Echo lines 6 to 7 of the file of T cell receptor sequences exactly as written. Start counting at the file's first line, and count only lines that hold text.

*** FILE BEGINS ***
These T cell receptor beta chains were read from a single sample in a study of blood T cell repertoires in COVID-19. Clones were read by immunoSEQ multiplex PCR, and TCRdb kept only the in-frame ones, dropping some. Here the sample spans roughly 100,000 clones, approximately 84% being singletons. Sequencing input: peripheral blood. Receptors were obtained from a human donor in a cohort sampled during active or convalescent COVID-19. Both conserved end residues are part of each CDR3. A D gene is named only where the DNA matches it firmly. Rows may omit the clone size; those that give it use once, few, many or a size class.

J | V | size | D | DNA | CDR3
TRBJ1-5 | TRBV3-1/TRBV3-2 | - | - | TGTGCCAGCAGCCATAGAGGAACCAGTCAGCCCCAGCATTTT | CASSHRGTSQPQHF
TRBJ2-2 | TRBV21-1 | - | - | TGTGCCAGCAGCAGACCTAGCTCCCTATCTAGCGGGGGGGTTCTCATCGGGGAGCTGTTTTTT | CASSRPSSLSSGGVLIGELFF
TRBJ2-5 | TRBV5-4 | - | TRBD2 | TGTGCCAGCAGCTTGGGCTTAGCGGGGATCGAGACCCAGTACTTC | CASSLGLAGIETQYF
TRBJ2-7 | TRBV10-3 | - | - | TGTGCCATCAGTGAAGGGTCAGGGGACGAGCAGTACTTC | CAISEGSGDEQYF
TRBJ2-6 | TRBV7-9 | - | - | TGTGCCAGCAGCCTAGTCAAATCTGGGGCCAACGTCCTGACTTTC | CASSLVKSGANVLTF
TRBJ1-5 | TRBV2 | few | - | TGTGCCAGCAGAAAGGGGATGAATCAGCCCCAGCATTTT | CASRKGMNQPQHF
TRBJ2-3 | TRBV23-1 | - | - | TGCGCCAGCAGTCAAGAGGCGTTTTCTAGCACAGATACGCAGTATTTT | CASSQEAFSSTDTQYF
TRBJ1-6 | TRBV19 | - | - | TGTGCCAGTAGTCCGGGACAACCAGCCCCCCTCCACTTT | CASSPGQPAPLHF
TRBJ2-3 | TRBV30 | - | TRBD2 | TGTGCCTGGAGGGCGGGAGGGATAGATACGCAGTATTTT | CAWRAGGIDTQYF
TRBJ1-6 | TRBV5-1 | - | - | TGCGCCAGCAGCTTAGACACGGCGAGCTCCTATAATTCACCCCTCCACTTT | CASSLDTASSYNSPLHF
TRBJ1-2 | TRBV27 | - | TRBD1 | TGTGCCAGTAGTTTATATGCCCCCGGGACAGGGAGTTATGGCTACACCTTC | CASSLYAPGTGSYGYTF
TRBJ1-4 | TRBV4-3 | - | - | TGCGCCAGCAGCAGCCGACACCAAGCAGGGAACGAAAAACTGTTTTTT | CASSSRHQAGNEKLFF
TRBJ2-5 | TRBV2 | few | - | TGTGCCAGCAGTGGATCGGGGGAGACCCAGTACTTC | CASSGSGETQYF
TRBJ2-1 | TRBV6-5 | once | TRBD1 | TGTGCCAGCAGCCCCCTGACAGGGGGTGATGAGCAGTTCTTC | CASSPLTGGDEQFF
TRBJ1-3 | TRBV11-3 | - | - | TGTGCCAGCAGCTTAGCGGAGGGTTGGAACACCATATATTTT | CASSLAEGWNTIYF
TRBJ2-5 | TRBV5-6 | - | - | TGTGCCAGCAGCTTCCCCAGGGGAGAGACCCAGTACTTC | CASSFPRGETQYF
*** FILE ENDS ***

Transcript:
TRBJ2-7 | TRBV10-3 | - | - | TGTGCCATCAGTGAAGGGTCAGGGGACGAGCAGTACTTC | CAISEGSGDEQYF
TRBJ2-6 | TRBV7-9 | - | - | TGTGCCAGCAGCCTAGTCAAATCTGGGGCCAACGTCCTGACTTTC | CASSLVKSGANVLTF